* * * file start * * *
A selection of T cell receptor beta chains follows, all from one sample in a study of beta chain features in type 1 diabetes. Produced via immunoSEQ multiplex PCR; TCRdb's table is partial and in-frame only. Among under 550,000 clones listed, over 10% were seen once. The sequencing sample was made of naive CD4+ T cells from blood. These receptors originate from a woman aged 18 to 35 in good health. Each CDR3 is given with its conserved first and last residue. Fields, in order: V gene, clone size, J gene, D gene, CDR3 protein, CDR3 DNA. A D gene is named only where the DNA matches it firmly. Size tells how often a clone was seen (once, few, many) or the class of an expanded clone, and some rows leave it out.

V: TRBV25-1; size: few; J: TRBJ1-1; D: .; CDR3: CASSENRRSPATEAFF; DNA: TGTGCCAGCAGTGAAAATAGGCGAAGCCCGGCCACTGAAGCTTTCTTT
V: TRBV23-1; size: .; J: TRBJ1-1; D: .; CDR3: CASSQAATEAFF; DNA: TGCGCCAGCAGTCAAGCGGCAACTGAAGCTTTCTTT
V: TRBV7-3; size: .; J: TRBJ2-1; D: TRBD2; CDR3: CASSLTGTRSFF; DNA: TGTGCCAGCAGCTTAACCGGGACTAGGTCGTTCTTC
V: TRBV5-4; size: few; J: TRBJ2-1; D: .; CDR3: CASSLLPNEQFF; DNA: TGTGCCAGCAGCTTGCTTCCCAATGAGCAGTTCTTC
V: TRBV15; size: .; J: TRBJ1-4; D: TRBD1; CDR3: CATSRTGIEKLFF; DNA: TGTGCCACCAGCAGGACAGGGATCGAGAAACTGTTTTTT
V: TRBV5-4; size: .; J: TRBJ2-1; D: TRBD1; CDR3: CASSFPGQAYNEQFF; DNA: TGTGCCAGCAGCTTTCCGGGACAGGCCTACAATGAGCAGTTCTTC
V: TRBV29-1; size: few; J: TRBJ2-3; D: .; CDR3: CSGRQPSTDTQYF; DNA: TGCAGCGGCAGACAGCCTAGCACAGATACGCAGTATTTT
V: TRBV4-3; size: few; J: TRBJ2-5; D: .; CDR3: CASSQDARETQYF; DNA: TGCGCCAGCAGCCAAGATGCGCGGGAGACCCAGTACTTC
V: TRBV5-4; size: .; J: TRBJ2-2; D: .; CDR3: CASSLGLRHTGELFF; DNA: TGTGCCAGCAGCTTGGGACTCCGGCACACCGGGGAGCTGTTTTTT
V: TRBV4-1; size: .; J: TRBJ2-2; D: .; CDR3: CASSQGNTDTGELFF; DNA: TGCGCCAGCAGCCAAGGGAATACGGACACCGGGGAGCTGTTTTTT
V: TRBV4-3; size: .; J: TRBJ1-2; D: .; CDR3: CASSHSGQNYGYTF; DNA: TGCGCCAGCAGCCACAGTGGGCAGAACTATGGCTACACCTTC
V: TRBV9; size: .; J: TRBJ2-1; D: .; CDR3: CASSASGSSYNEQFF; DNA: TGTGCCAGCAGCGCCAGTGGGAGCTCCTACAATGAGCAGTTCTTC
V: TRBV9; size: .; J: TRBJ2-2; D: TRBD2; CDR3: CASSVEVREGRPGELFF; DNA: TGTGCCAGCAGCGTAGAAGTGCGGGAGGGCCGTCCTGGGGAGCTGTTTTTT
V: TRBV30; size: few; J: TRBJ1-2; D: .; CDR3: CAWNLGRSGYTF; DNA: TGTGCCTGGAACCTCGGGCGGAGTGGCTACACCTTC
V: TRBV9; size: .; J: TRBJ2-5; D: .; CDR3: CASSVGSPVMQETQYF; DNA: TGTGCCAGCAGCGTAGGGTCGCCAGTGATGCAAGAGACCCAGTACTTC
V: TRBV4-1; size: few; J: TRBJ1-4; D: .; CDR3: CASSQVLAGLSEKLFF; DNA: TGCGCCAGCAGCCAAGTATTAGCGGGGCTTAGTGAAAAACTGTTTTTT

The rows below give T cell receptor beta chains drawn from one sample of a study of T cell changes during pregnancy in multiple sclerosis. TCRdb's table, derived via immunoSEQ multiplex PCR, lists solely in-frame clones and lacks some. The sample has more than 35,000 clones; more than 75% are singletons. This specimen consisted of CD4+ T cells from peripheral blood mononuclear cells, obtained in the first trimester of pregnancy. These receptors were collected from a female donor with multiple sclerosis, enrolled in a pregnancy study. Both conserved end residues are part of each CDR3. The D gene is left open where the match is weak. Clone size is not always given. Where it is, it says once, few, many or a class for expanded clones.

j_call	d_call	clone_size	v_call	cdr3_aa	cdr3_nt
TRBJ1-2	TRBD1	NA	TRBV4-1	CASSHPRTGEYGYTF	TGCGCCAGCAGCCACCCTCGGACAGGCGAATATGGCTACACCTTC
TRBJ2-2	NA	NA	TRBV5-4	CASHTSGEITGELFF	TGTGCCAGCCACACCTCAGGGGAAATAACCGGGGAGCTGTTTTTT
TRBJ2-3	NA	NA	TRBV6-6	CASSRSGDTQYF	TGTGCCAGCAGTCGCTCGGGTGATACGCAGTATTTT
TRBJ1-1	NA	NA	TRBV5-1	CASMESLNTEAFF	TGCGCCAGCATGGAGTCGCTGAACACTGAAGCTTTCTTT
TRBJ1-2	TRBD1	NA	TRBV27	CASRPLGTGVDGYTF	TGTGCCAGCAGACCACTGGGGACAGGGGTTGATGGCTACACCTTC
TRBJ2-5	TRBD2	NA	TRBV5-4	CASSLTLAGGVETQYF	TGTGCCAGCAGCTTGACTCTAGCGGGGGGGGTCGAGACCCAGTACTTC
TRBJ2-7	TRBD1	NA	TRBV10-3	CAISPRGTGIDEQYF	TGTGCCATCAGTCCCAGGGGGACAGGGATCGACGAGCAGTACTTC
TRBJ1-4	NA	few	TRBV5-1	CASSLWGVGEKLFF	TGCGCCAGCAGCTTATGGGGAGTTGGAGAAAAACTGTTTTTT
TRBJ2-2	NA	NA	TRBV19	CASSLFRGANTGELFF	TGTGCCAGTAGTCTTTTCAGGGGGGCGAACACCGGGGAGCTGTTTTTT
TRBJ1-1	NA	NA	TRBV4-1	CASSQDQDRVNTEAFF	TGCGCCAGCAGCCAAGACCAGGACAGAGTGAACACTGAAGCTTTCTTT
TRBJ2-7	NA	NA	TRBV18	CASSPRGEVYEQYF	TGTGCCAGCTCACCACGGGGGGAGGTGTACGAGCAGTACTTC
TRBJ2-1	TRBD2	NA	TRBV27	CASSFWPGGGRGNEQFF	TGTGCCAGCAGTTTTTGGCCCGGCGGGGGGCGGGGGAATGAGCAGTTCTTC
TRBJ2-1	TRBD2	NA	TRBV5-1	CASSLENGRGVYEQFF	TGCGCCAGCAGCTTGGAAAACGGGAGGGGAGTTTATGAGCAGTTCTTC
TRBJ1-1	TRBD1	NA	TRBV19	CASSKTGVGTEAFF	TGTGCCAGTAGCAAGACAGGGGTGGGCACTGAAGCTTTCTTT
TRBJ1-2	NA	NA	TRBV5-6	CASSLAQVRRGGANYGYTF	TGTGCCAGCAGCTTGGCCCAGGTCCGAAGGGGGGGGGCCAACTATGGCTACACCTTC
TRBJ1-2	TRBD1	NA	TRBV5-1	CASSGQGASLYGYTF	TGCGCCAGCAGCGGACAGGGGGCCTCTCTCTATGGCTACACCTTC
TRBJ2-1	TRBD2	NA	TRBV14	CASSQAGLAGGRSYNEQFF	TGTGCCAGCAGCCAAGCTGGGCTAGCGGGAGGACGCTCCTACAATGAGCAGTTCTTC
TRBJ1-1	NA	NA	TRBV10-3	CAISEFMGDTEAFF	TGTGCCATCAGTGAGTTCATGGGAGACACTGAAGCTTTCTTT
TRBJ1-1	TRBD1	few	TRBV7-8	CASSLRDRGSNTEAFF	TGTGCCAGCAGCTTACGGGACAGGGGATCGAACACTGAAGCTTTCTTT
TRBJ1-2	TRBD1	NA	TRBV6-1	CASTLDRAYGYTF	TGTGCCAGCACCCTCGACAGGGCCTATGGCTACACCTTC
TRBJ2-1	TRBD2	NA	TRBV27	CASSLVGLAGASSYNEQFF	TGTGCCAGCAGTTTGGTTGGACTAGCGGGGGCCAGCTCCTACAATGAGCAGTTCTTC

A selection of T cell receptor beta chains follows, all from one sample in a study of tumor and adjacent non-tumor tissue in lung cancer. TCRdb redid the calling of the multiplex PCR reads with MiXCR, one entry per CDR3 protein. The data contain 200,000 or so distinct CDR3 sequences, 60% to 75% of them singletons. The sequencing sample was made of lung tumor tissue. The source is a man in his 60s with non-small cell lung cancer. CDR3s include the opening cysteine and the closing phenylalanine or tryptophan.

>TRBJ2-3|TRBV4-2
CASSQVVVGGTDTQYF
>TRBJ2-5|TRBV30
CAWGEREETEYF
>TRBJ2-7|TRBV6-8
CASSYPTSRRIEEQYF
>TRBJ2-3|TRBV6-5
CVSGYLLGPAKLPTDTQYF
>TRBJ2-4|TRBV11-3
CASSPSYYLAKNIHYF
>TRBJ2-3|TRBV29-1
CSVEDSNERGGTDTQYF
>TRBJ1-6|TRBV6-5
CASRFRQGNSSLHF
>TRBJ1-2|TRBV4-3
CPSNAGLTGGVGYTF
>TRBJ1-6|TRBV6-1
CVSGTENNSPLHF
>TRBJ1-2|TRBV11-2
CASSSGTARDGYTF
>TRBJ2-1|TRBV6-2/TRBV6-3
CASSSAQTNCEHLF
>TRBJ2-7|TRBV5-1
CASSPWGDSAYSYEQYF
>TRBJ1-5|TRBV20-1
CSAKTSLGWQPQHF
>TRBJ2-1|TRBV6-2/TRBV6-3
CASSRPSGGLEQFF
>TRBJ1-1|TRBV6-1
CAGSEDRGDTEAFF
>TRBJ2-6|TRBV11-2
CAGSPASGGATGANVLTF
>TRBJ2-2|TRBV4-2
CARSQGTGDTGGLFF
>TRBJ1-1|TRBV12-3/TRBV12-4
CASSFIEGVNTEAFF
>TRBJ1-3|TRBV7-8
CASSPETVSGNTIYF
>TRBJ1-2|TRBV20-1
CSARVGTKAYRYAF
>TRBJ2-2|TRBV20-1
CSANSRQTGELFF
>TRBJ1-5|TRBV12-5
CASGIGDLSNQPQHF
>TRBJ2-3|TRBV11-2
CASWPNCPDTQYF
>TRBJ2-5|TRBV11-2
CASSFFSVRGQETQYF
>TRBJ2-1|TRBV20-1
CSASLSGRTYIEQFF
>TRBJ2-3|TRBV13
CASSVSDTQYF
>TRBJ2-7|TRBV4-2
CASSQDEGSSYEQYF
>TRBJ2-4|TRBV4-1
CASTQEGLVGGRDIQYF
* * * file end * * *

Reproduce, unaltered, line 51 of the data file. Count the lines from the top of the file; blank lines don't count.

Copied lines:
CASSPSYYLAKNIHYF